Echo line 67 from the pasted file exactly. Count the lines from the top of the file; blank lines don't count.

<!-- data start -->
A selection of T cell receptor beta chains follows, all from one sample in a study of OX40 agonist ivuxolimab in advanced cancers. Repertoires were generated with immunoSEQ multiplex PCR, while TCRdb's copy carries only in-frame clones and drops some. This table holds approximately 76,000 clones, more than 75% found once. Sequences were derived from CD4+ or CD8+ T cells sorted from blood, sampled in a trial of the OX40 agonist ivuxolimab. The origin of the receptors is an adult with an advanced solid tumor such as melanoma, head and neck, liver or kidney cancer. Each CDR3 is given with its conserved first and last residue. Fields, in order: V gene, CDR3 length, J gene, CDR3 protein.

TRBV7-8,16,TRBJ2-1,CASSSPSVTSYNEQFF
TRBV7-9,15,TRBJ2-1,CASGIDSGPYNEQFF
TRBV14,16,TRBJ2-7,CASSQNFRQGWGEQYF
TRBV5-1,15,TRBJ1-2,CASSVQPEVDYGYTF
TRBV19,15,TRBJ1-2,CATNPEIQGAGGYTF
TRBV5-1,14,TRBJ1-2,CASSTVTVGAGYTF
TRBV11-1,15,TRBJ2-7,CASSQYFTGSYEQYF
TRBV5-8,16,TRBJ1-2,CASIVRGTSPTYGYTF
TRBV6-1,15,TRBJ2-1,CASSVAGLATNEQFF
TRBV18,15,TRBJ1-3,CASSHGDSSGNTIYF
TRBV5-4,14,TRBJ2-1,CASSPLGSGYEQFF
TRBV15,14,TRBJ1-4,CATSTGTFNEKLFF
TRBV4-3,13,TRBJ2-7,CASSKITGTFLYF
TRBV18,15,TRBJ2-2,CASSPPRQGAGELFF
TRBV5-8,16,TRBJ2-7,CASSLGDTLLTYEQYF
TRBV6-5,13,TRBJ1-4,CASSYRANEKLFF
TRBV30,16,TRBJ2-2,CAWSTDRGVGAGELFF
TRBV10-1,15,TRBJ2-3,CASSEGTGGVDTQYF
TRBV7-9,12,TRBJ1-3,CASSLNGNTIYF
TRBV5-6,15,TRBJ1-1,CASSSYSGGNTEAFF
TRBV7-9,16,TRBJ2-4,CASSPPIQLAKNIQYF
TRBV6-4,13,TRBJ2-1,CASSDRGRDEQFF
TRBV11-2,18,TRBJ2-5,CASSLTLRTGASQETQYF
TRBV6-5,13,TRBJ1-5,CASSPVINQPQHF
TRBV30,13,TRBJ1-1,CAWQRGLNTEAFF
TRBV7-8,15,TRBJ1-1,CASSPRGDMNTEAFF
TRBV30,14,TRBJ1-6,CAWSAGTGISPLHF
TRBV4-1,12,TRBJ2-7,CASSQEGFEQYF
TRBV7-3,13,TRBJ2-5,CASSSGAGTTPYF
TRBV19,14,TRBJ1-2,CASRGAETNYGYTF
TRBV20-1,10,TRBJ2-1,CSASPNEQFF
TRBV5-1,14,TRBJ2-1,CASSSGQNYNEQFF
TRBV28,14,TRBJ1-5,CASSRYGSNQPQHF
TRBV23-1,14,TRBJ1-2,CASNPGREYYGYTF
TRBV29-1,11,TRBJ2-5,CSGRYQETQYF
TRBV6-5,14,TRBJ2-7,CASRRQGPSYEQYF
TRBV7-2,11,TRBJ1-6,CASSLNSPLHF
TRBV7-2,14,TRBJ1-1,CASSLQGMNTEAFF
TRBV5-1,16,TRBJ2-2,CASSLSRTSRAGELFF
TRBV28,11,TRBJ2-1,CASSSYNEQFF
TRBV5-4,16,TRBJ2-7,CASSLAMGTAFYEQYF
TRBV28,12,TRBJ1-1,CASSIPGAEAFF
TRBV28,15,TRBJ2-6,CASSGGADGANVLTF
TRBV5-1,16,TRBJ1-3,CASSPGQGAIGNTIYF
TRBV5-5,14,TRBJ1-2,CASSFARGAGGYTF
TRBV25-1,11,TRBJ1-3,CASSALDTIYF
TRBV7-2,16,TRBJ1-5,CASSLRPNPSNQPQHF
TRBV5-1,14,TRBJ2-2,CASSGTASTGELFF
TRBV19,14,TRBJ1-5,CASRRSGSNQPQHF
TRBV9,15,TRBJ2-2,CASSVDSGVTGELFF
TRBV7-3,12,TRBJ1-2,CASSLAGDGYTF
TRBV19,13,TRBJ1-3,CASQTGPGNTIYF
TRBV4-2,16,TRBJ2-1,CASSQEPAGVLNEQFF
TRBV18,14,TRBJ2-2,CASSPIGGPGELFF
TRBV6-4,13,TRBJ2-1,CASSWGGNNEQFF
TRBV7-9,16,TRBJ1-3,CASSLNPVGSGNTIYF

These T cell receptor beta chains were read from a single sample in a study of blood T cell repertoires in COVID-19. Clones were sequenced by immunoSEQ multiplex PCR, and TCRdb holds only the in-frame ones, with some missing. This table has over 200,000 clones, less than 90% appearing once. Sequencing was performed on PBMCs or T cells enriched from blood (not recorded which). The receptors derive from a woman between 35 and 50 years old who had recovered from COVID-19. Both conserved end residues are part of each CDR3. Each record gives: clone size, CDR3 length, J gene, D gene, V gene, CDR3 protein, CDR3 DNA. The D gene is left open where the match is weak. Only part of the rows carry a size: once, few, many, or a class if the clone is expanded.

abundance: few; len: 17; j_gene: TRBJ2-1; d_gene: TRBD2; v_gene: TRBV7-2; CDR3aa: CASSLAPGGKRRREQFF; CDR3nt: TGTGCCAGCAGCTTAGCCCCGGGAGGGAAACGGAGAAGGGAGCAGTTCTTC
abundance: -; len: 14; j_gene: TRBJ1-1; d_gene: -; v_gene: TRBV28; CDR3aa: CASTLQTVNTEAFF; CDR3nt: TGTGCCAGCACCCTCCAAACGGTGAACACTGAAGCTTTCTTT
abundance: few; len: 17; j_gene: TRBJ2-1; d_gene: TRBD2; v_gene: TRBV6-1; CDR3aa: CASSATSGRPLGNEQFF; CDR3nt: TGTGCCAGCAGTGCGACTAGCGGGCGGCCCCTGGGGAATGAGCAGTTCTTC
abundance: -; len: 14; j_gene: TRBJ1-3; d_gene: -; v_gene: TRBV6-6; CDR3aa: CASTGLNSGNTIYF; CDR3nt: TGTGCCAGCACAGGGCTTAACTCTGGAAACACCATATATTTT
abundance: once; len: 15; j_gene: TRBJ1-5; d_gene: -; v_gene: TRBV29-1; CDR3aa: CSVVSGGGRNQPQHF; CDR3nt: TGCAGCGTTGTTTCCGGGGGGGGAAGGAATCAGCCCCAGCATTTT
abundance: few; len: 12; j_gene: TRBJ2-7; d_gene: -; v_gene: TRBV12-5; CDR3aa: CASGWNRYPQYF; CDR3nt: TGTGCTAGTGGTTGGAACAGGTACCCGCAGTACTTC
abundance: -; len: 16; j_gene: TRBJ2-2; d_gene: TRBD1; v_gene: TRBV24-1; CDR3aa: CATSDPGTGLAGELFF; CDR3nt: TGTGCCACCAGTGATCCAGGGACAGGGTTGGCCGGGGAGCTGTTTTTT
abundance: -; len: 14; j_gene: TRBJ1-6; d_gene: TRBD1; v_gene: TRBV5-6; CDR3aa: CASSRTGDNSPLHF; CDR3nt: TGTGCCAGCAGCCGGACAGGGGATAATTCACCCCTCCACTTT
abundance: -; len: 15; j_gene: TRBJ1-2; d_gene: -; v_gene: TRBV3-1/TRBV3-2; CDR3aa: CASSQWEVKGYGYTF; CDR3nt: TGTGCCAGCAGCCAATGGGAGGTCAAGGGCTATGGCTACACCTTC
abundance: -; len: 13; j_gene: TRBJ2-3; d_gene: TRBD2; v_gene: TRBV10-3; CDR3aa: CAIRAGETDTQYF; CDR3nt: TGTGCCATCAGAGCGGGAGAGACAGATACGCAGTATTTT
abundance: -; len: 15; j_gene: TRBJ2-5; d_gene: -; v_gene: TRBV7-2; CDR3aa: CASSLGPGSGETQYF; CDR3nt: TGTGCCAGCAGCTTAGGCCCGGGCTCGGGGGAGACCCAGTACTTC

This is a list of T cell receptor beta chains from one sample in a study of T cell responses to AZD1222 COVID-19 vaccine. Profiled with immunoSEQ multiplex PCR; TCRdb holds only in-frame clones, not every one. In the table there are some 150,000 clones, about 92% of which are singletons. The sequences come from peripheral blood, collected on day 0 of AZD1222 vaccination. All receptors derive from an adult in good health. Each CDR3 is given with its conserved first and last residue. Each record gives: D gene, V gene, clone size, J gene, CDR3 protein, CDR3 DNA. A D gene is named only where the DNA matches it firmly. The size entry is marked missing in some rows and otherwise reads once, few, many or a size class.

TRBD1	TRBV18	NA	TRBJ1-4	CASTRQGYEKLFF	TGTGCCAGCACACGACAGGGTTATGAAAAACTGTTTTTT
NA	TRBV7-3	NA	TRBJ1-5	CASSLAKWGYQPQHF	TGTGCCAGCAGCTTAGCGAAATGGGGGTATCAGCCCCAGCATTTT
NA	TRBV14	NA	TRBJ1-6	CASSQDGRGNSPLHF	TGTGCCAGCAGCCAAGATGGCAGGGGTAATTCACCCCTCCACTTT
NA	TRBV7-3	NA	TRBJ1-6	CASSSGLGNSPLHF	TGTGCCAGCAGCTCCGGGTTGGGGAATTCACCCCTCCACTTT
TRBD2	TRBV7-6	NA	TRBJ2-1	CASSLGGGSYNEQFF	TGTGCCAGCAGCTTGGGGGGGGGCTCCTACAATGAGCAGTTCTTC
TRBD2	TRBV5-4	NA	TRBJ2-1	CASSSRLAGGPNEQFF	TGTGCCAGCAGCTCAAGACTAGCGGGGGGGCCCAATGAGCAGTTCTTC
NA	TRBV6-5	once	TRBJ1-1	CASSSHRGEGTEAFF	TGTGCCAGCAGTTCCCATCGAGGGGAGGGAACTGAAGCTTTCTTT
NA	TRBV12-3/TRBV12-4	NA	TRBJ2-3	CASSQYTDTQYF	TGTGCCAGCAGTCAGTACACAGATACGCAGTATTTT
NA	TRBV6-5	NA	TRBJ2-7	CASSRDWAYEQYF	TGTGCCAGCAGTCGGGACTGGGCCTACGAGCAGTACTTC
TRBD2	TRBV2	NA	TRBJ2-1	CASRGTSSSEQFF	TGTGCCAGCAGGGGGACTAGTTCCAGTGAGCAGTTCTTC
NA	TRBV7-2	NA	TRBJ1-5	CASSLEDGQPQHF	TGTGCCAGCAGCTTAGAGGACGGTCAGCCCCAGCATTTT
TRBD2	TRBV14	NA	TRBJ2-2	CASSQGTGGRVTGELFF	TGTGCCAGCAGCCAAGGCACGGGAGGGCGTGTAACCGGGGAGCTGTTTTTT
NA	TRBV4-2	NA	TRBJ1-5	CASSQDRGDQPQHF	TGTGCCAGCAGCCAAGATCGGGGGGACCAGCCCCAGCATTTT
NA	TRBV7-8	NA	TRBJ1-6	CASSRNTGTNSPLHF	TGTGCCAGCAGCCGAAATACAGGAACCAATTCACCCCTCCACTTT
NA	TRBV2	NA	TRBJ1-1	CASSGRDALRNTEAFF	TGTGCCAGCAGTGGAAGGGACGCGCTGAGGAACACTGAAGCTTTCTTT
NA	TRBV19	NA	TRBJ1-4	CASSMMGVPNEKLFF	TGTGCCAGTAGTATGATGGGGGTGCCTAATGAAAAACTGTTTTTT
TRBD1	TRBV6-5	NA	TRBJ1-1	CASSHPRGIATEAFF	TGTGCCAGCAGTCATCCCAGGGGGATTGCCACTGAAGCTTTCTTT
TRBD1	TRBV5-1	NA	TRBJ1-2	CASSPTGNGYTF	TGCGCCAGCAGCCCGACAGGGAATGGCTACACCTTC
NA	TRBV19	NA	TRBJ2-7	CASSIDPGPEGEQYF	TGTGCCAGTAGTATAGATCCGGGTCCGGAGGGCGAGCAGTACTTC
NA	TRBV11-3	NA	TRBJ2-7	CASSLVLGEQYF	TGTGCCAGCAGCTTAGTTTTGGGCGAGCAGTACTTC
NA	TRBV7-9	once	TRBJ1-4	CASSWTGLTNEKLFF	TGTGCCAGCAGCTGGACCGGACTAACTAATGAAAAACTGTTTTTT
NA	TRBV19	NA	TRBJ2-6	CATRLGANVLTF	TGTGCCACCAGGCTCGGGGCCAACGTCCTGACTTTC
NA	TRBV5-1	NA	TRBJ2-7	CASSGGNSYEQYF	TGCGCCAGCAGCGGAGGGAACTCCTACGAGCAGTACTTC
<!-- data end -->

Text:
abundance: -; len: 15; j_gene: TRBJ1-2; d_gene: -; v_gene: TRBV3-1/TRBV3-2; CDR3aa: CASSQWEVKGYGYTF; CDR3nt: TGTGCCAGCAGCCAATGGGAGGTCAAGGGCTATGGCTACACCTTC